The third film introduces the enormous spider Shelob. Shelob was designed in 1999, with the body based on a tunnelweb spider and the head with numerous growths selected by Peter Jackson's children from one of many sculpts. Jackson himself took great joy in planning the sequence, being an arachnophobe himself. Shelob's Lair was inspired by sandstone and sculpted from the existing Caverns of Isengard set.

The Return of the King also brings into focus the Dead Men of Dunharrow and the evil Haradrim from the south of Middle-earth, men who ride the mûmakil. The Dead Men have a Celtic influence, as well as lines and symmetry to reflect their morbid state, whilst their underground city is influenced by Petramarker. The Haradrim were highly influenced by African culture, until Philippa Boyens expressed concern over the possibility of offensiveness, so the finished characters instead bear influence from Kiribatimarker, in terms of weaving armour from bamboo, and the Aztecs, in use of jewellery. Also built was a single dead mûmak. Other minor cultures include the Corsairs, with an exotic, swarthy look, and the Grey Havens, Elven structures adapted to stone, with influence from J. M. W. Turner paintings.

Principal photography

The Return of the King was shot during 2000, though Sean Astin's coverage from Gollum's attempt to separate Frodo and Sam was filmed on 24 November 1999, when floods in Queenstownmarker interrupted the focus on The Fellowship of the Ring. Some of the earliest scenes shot for the film were in fact the last. Hobbiton, home of the Hobbits, was shot in January 2000 with early scenes from The Fellowship of the Ring, with the exterior shot at a Matamatamarker farm, whilst interior scenes shot at Stone Street Studios in Wellingtonmarker, shared with the Grey Havens sequence. Due to the high emotions of filming the scene, the cast were in despair when they were required to shoot it three times, due to a costume continuity flaw in Sean Astin's costume, and then negatives producing out-of-focus reels. Also shared with the previous films was the Rivendell interior in May.

The Battle of the Black Gate was filmed in April at the Rangipo Desert, a former minefield . New Zealand soldiers were hired as extras whilst guides were on the look out for unexploded mines. Also a cause for concern were Monaghan and Boyd's scale doubles during a charge sequence. In the meantime, Wood, Astin and Serkis filmed at Mount Ruapehumarker for the Mount Doom exteriors. In particular, they spent two hours shooting Sam lifting Frodo on to his back with cross-camera coverage.

Scenes shot in June were the Paths of the Dead across various locations, including Pinnacles. In July the crew shot some Shelob scenes, and in August and September time was spent on the scenes in Isengard. Monaghan and Boyd tried numerous takes of their entrance, stressing the word "weed" as they smoked pipe-weed. Christopher Lee spent his part of his scene mostly alone, though McKellen and Hill arrived on the first day for a few lines to help.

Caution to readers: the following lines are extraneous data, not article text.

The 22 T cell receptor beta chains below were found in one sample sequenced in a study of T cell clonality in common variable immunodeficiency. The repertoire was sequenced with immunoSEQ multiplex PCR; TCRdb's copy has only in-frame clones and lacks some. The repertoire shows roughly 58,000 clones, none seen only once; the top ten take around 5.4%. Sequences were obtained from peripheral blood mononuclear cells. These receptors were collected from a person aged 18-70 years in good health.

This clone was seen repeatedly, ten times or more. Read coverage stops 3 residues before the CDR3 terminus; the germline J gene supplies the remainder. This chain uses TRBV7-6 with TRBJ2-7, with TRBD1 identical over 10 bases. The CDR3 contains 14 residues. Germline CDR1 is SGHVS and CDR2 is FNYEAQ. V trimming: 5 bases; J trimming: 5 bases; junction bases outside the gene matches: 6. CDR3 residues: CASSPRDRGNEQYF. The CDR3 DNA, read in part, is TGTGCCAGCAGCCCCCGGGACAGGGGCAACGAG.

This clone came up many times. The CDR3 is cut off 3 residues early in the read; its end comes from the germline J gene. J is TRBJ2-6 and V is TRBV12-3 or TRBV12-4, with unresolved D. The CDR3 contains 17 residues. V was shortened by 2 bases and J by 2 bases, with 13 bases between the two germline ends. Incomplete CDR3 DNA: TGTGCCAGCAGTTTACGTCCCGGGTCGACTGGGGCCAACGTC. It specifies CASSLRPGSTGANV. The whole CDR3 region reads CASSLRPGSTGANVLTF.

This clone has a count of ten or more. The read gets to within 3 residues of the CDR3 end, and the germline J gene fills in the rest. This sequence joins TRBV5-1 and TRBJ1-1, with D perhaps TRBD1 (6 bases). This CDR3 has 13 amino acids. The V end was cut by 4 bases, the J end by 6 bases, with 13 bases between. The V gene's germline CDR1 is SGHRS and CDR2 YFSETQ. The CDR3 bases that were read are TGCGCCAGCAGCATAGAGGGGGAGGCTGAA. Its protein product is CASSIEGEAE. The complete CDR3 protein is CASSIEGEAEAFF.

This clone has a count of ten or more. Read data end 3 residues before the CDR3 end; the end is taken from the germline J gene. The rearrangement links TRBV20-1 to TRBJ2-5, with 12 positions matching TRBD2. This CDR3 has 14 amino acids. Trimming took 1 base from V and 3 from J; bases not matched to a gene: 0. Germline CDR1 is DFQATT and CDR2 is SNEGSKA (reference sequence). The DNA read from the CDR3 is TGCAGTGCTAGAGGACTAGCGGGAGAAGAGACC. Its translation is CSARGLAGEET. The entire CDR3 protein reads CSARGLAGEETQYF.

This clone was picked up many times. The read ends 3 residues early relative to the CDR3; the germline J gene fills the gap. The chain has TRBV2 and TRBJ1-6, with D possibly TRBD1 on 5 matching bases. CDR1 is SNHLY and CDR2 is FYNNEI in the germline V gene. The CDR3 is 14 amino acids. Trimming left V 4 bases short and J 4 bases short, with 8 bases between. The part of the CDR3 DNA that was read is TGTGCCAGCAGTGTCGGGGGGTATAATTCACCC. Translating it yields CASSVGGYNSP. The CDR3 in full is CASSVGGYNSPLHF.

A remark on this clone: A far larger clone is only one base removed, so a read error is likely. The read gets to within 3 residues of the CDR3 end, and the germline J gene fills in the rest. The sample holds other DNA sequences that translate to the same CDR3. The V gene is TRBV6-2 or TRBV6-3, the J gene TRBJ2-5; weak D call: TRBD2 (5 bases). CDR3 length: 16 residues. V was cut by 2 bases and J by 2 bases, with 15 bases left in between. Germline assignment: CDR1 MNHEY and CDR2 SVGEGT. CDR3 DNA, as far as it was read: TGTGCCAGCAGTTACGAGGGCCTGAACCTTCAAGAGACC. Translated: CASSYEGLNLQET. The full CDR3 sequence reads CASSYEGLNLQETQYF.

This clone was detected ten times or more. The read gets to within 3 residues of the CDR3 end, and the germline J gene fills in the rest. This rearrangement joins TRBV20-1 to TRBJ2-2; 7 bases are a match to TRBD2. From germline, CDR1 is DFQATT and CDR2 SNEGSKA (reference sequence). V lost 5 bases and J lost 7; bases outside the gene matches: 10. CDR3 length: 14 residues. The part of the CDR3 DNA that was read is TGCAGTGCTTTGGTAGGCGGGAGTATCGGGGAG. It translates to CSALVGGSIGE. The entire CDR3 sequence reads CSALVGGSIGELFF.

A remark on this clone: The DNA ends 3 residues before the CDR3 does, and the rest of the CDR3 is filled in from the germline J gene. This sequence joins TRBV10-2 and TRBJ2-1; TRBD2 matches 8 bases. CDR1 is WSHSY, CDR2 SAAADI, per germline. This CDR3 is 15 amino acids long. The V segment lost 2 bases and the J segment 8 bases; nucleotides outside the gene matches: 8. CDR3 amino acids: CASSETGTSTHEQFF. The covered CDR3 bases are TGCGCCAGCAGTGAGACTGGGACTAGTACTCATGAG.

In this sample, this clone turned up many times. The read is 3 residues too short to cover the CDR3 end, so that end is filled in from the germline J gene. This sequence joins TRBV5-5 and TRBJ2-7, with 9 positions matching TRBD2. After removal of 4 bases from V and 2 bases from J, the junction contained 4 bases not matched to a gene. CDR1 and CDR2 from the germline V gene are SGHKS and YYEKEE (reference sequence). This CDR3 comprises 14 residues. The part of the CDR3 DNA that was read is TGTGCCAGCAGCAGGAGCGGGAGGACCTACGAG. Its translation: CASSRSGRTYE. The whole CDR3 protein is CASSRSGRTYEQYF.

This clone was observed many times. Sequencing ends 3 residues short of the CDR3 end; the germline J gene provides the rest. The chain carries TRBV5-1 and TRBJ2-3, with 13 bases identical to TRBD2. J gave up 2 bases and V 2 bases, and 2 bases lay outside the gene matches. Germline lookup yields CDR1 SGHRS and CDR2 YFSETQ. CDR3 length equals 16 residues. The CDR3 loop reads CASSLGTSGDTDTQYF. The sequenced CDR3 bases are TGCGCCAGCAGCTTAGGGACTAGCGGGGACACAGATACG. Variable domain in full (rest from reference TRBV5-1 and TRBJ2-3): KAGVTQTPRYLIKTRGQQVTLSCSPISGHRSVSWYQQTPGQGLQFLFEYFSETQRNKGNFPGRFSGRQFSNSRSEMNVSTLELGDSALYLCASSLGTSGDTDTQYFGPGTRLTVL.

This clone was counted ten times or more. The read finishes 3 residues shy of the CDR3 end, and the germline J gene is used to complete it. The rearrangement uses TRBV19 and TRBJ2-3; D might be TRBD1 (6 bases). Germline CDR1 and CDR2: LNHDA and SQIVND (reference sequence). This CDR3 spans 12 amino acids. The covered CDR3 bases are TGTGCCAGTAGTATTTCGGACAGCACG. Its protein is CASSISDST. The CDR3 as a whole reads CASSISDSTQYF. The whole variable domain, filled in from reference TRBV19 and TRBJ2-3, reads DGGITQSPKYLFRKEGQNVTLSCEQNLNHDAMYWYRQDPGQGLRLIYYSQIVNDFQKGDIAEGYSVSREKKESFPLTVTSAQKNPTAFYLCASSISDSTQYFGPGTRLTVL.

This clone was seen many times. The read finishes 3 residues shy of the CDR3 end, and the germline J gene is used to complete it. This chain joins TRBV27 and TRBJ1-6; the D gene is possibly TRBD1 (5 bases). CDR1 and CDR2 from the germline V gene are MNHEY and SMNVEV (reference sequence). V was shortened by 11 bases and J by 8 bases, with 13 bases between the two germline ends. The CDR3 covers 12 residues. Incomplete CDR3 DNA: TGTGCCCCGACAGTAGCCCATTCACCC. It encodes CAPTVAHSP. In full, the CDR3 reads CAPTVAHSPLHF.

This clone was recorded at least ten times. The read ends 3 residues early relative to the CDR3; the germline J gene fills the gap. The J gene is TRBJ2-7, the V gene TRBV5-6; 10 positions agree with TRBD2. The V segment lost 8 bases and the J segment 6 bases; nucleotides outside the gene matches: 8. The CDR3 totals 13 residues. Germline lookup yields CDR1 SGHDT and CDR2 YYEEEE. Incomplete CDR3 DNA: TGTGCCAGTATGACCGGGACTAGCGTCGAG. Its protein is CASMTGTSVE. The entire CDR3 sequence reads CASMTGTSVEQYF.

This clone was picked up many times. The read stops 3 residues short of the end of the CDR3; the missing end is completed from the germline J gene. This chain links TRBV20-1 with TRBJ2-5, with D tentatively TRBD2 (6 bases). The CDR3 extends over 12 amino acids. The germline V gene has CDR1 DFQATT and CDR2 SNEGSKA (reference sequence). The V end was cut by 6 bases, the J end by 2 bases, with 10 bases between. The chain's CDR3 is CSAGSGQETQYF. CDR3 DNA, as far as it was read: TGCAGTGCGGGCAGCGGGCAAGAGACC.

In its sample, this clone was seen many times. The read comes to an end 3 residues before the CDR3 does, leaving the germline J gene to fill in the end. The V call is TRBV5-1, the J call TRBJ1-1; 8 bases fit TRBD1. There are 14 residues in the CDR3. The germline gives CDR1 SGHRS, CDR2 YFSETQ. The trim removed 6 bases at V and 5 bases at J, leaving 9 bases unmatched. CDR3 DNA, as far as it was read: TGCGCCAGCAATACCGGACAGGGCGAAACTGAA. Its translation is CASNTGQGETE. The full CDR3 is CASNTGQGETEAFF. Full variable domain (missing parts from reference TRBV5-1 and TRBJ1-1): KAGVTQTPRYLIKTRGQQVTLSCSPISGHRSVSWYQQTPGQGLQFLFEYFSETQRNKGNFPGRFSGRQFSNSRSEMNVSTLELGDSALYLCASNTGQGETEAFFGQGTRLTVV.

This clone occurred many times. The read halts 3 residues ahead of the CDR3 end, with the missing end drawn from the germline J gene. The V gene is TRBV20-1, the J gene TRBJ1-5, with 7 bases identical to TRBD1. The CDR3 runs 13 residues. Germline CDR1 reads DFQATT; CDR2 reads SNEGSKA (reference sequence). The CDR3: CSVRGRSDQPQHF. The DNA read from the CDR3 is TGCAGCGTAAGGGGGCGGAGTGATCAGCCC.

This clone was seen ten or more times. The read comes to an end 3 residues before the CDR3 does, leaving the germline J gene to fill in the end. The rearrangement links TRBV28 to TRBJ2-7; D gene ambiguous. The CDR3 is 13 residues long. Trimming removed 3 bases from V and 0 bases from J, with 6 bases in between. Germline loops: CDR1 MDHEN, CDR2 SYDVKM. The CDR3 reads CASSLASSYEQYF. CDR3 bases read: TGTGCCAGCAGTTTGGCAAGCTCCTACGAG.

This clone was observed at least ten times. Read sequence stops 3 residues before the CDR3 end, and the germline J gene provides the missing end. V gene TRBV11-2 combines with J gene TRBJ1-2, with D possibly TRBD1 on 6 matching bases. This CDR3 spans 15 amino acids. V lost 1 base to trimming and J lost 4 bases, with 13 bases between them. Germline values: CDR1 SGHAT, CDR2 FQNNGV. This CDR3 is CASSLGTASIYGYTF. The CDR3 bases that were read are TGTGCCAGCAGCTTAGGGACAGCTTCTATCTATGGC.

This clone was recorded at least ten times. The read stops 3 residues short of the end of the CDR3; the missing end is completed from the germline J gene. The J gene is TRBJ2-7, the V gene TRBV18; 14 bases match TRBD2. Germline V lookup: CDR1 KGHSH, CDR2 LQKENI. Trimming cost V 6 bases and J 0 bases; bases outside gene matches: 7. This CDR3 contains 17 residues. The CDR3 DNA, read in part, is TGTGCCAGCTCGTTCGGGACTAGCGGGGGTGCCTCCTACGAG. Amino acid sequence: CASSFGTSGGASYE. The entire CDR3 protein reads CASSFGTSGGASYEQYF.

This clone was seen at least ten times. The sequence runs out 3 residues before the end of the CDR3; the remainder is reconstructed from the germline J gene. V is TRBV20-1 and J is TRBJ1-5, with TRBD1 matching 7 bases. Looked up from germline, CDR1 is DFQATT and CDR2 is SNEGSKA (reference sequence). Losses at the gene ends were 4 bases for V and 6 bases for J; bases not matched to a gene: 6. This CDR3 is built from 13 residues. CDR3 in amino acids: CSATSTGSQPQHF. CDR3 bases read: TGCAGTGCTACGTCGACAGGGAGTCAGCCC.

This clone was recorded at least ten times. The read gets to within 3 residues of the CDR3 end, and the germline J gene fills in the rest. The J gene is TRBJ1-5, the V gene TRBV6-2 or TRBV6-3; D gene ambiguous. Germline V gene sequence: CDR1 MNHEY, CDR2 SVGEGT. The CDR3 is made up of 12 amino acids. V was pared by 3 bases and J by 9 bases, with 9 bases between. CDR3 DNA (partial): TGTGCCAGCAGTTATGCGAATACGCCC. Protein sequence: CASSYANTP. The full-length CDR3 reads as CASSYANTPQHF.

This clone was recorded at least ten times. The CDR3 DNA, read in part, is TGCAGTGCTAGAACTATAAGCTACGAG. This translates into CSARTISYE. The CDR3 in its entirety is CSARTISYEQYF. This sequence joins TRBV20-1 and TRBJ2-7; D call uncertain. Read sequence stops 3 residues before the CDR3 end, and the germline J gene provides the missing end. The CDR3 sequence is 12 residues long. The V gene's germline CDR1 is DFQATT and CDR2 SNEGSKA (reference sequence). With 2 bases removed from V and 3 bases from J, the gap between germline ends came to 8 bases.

Edoras exteriors were shot in October. The Ride of the Rohirrim, where Théoden leads the charge into the Orc army, was filmed in Twizelmarker with 150 extras on horseback. The Battle of the Pelennor Fields has more extensive use of computer-generated imagery, in contrast to the more extensive use of live action in the Battle of Helm's Deep in the second film. Also filmed were the attempts by Faramir to recapture Osgiliath, as were scenes in the city itself. At this point production was very hectic, with Jackson moving around ten units per day, and production finally wrapped on the Minas Tirith sets, as well as second units shooting parts of the siege. Just as the Hobbit actors' first scene was hiding under a Ringwraith, their last scene was the bluescreened reaction shot of the inhabitants of Minas Tirith bowing to them.

Pick-ups

The 2003 pick ups were filmed in the Wellingtonmarker studio car park, with many parts of sets and bluescreens used to finish off scenes, which the design team had to work 24/7 to get the right sets ready for a particular day. The shoot continued for two months, and became an emotional time of farewells for the cast and crew. The film has the most extensive list of reshoots given for the trilogy. Jackson took his time to reshoot Aragorn's coronation, rushed into a single day under second unit director Geoff Murphy on 21 December 2000. Jackson also reshot scenes in and around Mount Doom, and Théoden's death, right after Bernard Hill was meant to wrap.

There was also the new character of Gothmog. This was a major new design addition for the film, as Jackson felt the Mordor Orcs were pathetic compared to the Uruk-hai of the second film after watching assembly cuts, and thus Weta created grotesque new über Orcs, as antagonists for the audience to focus on. Christian Rivers also redesigned the Witch-king and all of his scenes were reshot, due to confusion from non-readers over whether or not Sauron was on the battlefield.

With the positive response to Orlando Bloom, Legolas was given a fight with a mûmak, and Howard Shore also got a cameo during Legolas and Gimli's drinking game at Edoras. The final scenes shot were Aragorn escaping the Skull avalanche, and Frodo finishing off his book. The cast also received various props associated with their characters, although in the case of John Rhys-Davies, he burnt his final Gimli prosthetic. Viggo Mortensen headbutted the stunt team goodbye. Pick-ups ended on 27 June 2003.